How long did the clear skies last?

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Fear, insecurity and depression spread quickly across the globe alongside COVID-19 in 2020. Many experienced personal hardship and yet the situation also brought a counterpoint – during lockdowns, everything suddenly became much more peaceful and quiet. Previously congested roads became empty, noise level reduced dramatically in cities by up to 35-68%, people heard birds singing again, even wildlife entered residential areas. Studies emerged in 2020, such as the European Environment Agency’s report, measuring reductions in air pollution due to traffic restrictions. Decreasing greenhouse emission were predicted.

However, as the pandemic progressed into autumn 2020 and beyond, traffic congestion quickly returned to pre-pandemic levels, and even increased in some places due to social distancing. Industrial emissions also quickly hit previous levels. In addition, the amount of medical and other single-use waste kept growing.

Three million face masks every minute

It is estimated that we throw away 3 million face mask every minute worldwide. This means more than 1,555 billion pieces of single-use plastic waste have been generated annually since the COVID-19 pandemic began. Face masks are mostly made from polyproline microfibers, and currently waste management systems are not in place to collect and recycle them, as is done with many other types of plastic. OceanAsia estimates that around 1.5-1.6 billion face masks, equivalent to 4.680 to 6.240 tonnes of waste, ended up in the oceans in 2020 alone.

This adds to the current 8-12 million tonnes of plastic waste already being dumped into the oceans every year. Oceanic plastic pollution is already dramatically damaging the environment.

OceanAsia calculates that ‘plastic pollution kills an estimated 100,000 marine mammals and turtles, over a million seabirds, and even greater numbers of fish, invertebrates and other animals each year. It also negatively impacts fisheries and the tourism industry, and costs the global economy an estimated $13 billion USD per year.’ The plastic fibres in the masks are about 1-10 microns which, when disposed of in the environment, easily and directly release problematic microplastics, in much greater amounts than plastic bags or PET bottles.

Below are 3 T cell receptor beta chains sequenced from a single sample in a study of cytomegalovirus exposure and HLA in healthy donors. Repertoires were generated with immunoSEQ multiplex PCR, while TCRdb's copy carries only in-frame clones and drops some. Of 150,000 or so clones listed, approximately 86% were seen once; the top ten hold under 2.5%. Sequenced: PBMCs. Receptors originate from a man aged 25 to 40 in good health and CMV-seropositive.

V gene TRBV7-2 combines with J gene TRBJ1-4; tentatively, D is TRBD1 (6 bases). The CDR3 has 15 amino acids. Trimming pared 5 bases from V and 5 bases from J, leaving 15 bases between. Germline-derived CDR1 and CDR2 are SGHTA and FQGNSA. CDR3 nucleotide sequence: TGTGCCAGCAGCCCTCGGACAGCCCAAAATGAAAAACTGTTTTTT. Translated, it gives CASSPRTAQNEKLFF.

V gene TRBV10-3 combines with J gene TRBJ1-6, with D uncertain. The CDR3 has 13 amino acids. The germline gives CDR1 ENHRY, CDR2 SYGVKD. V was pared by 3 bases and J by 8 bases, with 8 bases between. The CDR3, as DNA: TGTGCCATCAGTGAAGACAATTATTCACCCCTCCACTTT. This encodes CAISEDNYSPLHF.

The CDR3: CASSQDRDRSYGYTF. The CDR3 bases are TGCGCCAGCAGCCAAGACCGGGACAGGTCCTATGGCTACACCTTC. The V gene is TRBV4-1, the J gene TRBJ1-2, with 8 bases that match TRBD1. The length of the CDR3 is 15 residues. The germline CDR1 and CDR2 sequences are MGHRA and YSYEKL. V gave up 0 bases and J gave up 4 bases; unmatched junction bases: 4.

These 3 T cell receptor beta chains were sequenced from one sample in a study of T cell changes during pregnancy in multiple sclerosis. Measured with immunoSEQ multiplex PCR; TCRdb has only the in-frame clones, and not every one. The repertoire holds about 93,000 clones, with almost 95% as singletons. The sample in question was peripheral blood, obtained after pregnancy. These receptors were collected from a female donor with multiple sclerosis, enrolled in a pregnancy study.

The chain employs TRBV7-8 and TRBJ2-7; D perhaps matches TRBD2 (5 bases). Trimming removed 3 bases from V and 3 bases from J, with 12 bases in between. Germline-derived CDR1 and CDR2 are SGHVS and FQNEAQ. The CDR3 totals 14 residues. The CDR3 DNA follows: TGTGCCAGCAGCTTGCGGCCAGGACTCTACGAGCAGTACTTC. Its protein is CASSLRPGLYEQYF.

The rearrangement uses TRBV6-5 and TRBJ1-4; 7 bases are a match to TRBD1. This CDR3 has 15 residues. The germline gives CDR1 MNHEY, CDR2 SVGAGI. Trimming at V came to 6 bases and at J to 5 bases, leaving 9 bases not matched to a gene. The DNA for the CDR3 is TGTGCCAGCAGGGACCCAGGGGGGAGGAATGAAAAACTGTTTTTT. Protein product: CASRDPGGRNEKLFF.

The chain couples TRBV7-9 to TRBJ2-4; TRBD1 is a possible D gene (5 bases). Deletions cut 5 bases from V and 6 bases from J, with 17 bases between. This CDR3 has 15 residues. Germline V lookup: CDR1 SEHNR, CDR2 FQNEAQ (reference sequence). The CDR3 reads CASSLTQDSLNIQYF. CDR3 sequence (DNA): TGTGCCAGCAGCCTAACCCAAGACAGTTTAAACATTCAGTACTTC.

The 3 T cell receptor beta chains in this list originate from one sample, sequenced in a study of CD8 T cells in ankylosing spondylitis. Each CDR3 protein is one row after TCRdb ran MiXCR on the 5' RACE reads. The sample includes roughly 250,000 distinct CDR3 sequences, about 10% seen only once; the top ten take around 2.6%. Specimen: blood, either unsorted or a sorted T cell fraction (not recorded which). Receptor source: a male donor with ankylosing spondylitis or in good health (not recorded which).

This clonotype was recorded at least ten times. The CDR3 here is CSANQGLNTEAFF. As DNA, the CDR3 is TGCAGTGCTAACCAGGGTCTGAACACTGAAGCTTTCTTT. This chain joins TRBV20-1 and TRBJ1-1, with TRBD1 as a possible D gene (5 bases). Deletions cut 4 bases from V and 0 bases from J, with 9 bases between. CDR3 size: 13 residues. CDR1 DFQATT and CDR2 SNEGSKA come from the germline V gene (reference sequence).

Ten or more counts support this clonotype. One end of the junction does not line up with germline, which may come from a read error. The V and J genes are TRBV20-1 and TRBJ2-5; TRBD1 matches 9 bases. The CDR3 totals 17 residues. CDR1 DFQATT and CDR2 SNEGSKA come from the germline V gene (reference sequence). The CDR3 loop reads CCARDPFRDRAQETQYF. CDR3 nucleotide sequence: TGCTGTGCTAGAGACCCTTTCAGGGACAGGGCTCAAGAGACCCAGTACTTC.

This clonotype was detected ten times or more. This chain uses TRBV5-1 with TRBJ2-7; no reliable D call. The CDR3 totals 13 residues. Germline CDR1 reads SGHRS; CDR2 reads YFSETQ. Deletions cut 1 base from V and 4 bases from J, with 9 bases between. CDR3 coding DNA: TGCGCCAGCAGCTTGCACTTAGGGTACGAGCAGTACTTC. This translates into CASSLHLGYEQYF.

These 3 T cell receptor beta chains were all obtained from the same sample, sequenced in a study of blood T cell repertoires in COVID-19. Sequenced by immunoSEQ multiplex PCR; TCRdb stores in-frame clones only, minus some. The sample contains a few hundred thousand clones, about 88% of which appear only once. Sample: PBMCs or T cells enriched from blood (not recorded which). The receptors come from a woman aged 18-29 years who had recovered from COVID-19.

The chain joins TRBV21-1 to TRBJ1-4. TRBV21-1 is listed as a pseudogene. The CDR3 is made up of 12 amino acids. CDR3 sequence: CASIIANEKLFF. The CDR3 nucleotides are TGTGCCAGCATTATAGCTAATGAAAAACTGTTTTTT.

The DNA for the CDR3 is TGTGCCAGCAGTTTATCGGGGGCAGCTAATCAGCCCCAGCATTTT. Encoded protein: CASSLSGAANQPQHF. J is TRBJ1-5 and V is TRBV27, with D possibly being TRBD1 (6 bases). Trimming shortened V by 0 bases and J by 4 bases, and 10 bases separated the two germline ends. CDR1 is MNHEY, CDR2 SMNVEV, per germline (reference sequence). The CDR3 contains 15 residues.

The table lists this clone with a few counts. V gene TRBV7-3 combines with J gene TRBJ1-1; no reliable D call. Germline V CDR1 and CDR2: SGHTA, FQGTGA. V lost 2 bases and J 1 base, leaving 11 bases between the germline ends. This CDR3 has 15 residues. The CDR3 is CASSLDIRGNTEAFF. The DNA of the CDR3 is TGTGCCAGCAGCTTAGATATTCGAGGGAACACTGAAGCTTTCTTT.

The use of washable and reusable face masks, which can effectively mitigate coronavirus’ transmission outdoors, has been proposed by environmentalist. However, as surgery masks or FFP2 masks provide better protection against COVID-19 than cotton masks, especially indoors, countries like Austria, and airlines like Finnair have banned the use of more environmentally sound masks. The resultant disposable face mask pollution problem will undoubtedly last as long as the pandemic as a result.

Other forms of medical waste and single-use personal protection equipment, including plastic gloves and disposable medical gowns, have also dramatically increased due to strict health measures. A PNAS study from November 2021 estimated that 193 countries have produced about 9.2 million tonnes of pandemic-associated plastic waste from early 2020 until August 2021. Once again, as a result, much has entered the oceans: more than 28,000 tonnes of pandemic-related plastic.

Yiming Peng and Peipei Wu from Nanjing University found that 87.4% of this waste originated in hospitals. In Wuhan for instance, after the outbreak of the pandemic, medical waste generation increased from 40-50 tonnes to 247 tonnes a day on 1 March 2020. Other Asian cities such as Manila, Kuala Lumpur, Hanoi and Bangkok have also faced substantial growth in medical waste generation, with 154-280 tonnes of extra material used compared with pre-pandemic averages.